The process of buying or selling a house can be complex and overwhelming, especially if you’re a first-timer or haven’t been involved in a transaction for many years. The real estate business is constantly evolving, with rules and regulations varying from state to state on a regular basis. Then there’s all that potentially confusing verbiage and outside influences such as home appraisers, loan officers, escrow officers, and home inspectors, to name a few.
In today’s technology-driven world, scams seem to thrive in the real estate arena. For example, a con agent could pluck an existing listing from Craigslist and falsely market the property as their own, or someone masquerading as a real estate agent might request a wire transfer that leaves funds untraceable.
That’s why working with a licensed real estate professional who can answer your questions and guide you through the home buying or selling process is always a good idea.
With so many sketchy scams awaiting eager buyers and sellers, it’s essential to always be vigilant, skeptical, and avoid suspiciously attractive offers. Below is a list of common scams and sketchy terms, and how to avoid them, that can help protect you from predatory real estate practices.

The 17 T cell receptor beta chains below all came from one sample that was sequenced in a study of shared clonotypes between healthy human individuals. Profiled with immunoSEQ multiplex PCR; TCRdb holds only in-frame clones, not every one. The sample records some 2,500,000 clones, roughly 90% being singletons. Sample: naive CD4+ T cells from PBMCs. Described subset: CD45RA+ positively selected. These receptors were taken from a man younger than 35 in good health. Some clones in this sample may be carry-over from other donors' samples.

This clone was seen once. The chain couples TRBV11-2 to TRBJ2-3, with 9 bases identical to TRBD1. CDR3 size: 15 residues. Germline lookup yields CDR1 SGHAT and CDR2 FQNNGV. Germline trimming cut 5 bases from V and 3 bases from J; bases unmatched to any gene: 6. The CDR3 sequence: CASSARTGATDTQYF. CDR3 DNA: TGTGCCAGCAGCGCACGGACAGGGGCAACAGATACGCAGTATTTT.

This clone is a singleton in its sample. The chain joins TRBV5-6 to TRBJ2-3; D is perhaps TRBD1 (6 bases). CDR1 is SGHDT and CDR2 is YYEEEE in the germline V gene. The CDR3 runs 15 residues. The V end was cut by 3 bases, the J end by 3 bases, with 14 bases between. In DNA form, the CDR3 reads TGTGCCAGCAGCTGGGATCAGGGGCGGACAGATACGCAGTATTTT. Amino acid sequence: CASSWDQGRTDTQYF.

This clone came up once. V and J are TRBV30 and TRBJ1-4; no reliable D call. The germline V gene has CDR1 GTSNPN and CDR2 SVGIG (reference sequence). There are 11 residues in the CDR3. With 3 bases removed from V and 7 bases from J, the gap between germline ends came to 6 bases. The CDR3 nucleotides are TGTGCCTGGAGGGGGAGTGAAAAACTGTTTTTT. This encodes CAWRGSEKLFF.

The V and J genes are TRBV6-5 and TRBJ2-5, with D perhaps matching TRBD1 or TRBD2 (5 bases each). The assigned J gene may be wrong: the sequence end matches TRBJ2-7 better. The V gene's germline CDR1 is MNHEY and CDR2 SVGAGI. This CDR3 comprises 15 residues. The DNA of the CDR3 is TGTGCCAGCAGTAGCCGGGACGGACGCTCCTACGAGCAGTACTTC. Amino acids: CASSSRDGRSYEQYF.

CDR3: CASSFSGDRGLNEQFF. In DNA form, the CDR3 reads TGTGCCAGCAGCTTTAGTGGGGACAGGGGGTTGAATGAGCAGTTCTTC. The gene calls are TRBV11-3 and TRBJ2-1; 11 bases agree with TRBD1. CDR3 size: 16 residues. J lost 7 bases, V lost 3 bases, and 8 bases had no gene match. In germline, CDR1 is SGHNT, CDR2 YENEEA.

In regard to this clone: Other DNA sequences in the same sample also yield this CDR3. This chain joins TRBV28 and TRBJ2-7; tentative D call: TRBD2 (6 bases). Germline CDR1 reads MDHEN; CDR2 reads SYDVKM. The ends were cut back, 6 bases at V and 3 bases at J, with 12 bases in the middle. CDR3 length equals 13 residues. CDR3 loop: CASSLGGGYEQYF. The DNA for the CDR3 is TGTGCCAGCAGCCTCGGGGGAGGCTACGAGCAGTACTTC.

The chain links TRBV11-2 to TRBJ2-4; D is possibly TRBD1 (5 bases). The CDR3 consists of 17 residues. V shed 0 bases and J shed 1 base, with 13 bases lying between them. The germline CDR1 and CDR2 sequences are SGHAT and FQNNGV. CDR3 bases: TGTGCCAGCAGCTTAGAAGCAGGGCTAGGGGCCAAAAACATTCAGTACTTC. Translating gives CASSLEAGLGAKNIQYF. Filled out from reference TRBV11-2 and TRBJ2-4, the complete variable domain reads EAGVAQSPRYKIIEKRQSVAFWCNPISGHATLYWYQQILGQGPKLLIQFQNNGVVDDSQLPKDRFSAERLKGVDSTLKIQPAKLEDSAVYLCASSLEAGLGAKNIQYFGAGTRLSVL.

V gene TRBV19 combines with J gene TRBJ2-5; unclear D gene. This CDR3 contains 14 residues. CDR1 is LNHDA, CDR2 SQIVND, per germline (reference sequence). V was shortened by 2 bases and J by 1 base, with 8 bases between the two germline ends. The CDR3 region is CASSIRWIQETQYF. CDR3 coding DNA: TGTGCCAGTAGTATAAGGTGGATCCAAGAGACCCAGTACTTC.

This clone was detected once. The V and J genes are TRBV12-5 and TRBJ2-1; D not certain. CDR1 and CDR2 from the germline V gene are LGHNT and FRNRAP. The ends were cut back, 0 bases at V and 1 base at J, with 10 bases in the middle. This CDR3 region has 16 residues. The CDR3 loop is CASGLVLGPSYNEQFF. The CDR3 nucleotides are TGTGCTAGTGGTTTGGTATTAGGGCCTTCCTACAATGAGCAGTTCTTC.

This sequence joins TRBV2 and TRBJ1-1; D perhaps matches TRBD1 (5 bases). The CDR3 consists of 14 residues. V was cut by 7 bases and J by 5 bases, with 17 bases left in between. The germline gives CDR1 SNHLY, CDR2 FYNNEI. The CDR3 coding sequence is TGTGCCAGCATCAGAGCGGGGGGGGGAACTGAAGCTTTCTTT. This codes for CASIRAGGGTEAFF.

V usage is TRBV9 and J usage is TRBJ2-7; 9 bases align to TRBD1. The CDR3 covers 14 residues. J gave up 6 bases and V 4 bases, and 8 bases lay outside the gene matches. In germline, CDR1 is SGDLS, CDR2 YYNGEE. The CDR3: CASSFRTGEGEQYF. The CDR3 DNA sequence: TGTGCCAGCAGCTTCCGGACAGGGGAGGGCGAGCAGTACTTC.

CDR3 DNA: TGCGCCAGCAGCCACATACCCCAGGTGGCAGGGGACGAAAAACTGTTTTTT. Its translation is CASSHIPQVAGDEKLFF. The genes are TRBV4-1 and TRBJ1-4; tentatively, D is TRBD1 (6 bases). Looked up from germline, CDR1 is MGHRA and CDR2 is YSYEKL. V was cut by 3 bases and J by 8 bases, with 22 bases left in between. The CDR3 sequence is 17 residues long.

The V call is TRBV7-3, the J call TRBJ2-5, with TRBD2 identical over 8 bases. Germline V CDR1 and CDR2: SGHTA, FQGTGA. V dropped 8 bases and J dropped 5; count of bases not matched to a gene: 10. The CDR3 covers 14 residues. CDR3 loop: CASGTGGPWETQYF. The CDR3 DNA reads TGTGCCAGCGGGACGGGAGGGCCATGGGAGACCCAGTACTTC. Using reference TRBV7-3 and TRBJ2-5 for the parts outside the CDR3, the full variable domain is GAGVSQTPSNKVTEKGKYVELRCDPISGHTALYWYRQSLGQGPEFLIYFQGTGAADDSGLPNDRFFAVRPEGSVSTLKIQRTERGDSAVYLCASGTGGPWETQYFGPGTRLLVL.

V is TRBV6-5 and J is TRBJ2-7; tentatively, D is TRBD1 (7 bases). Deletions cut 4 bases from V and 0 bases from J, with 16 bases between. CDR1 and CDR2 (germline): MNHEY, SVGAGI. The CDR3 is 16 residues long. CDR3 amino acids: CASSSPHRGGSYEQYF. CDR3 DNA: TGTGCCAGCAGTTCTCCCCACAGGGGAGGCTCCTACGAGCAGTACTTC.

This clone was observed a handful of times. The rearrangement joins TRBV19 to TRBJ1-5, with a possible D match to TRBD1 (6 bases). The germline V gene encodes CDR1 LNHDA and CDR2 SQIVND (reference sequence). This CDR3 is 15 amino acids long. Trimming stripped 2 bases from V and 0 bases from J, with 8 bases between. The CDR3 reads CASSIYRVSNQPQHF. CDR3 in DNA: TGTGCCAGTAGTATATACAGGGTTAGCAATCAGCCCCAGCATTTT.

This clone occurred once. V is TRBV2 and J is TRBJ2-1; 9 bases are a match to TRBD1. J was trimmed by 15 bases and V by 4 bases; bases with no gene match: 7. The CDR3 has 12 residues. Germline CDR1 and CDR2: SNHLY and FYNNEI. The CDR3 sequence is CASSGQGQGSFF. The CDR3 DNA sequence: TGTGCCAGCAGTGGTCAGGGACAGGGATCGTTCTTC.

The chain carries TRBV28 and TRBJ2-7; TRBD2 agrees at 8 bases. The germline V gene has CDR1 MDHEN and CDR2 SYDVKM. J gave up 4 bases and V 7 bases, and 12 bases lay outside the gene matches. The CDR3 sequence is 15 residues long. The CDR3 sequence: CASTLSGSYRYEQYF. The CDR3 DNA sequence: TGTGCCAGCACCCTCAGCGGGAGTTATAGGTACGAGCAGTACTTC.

Upfront fees, refinancing options, and unsolicited calls from an agency are red flags of loan-modification scams. These companies target homeowners who are soon to be (or who might already be) facing foreclosure, then claim to offer the solution from a dire situation. The fake lender will often present an answer to dreaded foreclosure options, such as reduced mortgage payments, all for the low price of a fee or access to your bank account information. Even though some of these companies have official-looking websites and names, avoid them at all cost. Watch out for the following: